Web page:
McMaster is increasingly demonstrating that it takes sustainability and environmental stewardship seriously at a time when its faculty, staff and students are demonstrating that they want a more sustainable food system. McMaster is the place where ideas to create a brighter world are born — a permaculture farm can create positive change for humans and our planet.

By: Adam Chiaravalle

All about Agri & Gardening

Messange
You
Share this post

I have interest in all topics that get us closer to a more sustainable world. My special focus lays on alternative energy such as cars driven by hydrogen and eletricity.

I have interest in all topics that get us closer to a more sustainable world. My special focus lays on alternative energy such as cars driven by hydrogen and eletricity.

Get updates on environmental sustainability in your mailbox every month.

Permaculture: Food, Climate Change And University Farms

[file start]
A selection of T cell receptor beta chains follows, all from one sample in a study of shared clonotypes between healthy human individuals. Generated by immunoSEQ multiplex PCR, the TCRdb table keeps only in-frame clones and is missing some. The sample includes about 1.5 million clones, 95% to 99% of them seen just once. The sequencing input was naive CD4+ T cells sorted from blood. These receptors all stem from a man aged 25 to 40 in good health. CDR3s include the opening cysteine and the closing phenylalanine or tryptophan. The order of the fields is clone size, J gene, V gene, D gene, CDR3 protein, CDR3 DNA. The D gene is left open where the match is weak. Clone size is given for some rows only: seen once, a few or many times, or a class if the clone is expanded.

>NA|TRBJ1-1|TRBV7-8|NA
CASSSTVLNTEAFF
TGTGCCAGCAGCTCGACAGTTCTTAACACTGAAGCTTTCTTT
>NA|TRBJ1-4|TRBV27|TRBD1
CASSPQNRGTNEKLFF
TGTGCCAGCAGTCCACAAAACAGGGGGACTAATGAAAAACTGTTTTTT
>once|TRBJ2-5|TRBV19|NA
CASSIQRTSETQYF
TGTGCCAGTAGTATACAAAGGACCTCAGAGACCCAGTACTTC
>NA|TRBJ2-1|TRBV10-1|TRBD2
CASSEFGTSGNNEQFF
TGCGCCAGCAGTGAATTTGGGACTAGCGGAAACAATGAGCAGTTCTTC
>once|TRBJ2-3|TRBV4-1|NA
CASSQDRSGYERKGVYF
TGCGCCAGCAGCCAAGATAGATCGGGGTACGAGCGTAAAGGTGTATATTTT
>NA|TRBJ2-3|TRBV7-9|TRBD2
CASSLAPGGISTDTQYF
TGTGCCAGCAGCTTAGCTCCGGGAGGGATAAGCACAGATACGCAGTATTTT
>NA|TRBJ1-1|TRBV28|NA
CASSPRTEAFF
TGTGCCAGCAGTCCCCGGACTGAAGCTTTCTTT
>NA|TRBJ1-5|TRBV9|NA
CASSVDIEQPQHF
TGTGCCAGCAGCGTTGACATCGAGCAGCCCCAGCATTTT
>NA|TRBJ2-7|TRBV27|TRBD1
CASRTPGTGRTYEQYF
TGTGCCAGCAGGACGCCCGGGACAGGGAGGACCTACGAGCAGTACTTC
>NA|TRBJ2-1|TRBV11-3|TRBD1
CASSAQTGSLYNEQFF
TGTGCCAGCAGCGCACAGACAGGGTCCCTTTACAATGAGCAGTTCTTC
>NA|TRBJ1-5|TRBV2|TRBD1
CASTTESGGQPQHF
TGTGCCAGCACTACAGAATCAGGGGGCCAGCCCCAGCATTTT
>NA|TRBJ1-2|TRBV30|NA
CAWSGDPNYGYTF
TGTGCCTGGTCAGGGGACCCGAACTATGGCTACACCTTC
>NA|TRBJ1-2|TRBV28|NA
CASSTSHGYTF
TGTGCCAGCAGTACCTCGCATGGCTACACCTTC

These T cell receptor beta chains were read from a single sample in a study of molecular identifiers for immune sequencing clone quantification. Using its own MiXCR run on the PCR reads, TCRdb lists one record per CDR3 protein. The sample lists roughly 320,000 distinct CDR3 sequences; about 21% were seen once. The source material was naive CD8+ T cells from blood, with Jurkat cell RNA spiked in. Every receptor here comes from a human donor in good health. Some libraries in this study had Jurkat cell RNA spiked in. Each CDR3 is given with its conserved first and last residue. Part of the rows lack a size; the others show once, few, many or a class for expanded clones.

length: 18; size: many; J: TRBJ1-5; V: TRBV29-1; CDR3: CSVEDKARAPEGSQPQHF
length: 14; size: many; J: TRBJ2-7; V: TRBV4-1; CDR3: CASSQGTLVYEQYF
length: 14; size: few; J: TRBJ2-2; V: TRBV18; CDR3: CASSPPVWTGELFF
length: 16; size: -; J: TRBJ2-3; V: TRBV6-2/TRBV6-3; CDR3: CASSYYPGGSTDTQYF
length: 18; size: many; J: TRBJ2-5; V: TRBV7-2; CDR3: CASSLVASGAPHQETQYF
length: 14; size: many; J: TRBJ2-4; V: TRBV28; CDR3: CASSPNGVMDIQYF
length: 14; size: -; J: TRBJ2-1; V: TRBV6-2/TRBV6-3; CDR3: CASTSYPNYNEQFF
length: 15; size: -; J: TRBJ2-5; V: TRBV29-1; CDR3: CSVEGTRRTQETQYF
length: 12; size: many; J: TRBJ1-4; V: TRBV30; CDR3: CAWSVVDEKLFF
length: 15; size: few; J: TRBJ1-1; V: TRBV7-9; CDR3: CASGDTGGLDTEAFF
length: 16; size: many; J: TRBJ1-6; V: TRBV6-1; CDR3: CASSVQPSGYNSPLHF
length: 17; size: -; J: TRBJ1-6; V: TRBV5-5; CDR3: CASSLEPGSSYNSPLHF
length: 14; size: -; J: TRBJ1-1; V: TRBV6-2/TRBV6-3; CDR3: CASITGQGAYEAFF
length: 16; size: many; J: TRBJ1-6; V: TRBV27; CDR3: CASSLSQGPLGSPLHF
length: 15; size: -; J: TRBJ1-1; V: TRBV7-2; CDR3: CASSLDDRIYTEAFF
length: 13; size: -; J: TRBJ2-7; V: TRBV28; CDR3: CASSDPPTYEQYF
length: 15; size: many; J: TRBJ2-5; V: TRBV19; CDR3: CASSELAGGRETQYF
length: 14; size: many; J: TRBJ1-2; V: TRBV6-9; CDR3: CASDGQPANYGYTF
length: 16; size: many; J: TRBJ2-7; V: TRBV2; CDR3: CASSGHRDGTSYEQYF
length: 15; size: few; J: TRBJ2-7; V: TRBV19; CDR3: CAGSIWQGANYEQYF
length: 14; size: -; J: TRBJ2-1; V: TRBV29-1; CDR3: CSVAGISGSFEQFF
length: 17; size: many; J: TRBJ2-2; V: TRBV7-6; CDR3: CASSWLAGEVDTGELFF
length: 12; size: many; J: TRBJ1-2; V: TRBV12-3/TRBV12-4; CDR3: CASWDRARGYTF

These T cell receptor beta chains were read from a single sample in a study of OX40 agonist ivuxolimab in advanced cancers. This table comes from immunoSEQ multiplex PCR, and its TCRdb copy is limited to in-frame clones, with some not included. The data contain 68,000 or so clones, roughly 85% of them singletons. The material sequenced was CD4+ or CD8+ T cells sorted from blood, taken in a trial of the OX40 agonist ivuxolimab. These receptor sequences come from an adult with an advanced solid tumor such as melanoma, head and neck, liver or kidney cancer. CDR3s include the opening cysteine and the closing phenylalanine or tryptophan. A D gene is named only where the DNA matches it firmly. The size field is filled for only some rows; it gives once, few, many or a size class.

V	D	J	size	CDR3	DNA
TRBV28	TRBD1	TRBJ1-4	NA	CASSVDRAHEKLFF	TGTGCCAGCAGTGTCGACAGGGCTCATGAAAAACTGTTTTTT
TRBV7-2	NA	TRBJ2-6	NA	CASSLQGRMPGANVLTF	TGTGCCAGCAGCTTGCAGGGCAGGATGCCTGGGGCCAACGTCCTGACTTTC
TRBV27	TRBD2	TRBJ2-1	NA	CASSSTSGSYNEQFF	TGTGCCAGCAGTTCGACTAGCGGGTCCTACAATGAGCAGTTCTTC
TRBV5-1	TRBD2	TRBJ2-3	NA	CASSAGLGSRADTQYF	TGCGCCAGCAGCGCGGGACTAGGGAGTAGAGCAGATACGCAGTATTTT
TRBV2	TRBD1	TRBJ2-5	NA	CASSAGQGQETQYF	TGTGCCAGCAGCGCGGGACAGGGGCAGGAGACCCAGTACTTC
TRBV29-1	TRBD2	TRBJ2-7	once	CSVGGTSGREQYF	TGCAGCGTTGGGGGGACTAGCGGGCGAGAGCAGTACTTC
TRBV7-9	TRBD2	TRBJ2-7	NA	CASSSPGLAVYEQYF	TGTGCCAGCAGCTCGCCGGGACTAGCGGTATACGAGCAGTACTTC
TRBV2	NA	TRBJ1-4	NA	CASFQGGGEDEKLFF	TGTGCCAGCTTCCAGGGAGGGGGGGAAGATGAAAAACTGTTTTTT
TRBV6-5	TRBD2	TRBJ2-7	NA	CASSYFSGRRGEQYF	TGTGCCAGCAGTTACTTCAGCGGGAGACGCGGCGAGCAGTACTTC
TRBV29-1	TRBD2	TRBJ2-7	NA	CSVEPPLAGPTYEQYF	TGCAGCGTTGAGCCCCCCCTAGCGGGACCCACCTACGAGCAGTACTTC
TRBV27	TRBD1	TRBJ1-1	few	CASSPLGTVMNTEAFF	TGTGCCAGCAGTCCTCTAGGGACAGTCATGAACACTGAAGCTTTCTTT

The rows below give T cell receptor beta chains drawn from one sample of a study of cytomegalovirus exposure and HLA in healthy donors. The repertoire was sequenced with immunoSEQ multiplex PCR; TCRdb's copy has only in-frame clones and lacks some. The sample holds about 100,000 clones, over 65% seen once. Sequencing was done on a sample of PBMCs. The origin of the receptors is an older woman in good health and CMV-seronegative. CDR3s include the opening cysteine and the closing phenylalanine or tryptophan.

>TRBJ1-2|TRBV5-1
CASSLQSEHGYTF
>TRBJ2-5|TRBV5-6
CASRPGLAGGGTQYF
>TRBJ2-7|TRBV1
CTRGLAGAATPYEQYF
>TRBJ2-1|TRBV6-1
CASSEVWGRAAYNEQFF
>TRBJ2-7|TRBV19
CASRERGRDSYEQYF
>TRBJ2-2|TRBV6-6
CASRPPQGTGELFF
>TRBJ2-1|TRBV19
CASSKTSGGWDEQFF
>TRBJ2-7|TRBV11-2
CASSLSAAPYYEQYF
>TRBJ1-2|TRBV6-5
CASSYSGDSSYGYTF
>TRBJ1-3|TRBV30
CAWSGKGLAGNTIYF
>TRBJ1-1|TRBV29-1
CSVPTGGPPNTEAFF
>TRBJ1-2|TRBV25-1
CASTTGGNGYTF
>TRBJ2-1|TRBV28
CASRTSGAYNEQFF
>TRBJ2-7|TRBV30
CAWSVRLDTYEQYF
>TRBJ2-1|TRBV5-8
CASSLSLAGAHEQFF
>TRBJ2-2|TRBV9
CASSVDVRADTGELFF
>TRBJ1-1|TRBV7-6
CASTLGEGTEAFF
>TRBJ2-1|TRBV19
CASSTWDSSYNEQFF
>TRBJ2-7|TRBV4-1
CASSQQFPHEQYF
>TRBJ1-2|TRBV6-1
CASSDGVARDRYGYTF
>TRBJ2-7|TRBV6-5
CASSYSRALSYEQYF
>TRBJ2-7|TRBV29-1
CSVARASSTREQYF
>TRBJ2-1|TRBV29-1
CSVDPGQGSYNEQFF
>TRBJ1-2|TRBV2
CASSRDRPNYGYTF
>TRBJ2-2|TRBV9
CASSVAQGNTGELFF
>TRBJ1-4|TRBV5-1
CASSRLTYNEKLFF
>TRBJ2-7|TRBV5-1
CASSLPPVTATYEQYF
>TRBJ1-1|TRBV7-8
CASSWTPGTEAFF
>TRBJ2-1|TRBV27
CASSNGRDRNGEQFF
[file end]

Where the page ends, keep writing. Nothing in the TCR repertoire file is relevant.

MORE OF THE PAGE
An urban farming revolution is happening at Canadian institutions of higher learning. The University of British Columbia has a 59-acre farm on campus, Mount Allison University has a 24-acre on-campus farm, Dalhousie University has a 2-acre campus farm, the University of Toronto has a 150-acre off-campus farm, and Hamilton's own Mohawk College boasts a 1-acre community garden with 47 plots, a pollinator garden and a 35-tree mixed fruit orchard. Climate change, food and university farms The effort these schools have made in putting their students in contact with their food may sound outside their mission, but university farms act as living laboratories that help students and researchers create solutions to address climate change. Thirty-three per cent of the planet's emissions come from our food system, thus we are given a great opportunity every day to combat climate change through the food we eat. Permaculture: grocery aisle’ concept, whereby everything in one row will be ripe and ready to harvest within a 10-day window McMaster does not yet have an urban farm, but we do have two community gardens and there is a groundswell of energy around sustainable food on campus. Progressive thinking director of grounds Carlos Figueira created the second garden on campus this summer to give students more room to grow their own food. Furthermore, Chad Harvey, professor of McMaster's School of Interdisciplinary Sciences, is leading the charge to create a sustainable food system by developing a plan for a permaculture (an agricultural design system that replicates nature to produce food, while restoring nature) farm on campus. ( Also interesting:  New Foodscape Alternatives Gets Attention In The Netherlands ) A major element of permaculture, beyond producing healthy fruits and vegetables, is to reconnect us with nature and to value its preservation. Permaculture also works to help biodiversity. The state of biodiversity in Ontario should send chills down our back, as there are currently 237 species that are either endangered, at risk, special concern or vulnerable. Biodiversity is a necessity because it plays a major role in running our ecosystems, and our ecosystems keep the planet running. In essence, permaculture achieves true sustainability because it takes care of our needs by providing us with healthy food, while restoring nature.  Additionally, a permaculture farm fits with McMaster's historic signing of the Okanagan Charter this past March, which sent a message that the university is devoted to taking action in embedding health and well-being into everything it does. A key message from the Okanagan Charter stated that post-secondary institutions are to "advance the core mandate of higher education by improving human and environmental health and well-being." ( Also interesting:  Circular economy created with the project Polar Permaculture ) If human health and environmental health are to be enhanced, we have to start off with what is blatantly obvious, and that is creating a food system that works in harmony with nature. If we maintain the status quo, the goals of the Okanagan Charter will never be reached. McMaster is increasingly demonstrating that it takes sustainability and environmental stewardship seriously at a time when its faculty, staff and students are demonstrating that they want a more sustainable food system. McMaster is the place where ideas to create a brighter world are born — a permaculture farm can create positive change for humans and our planet. By: Adam Chiaravalle All about Agri & Gardening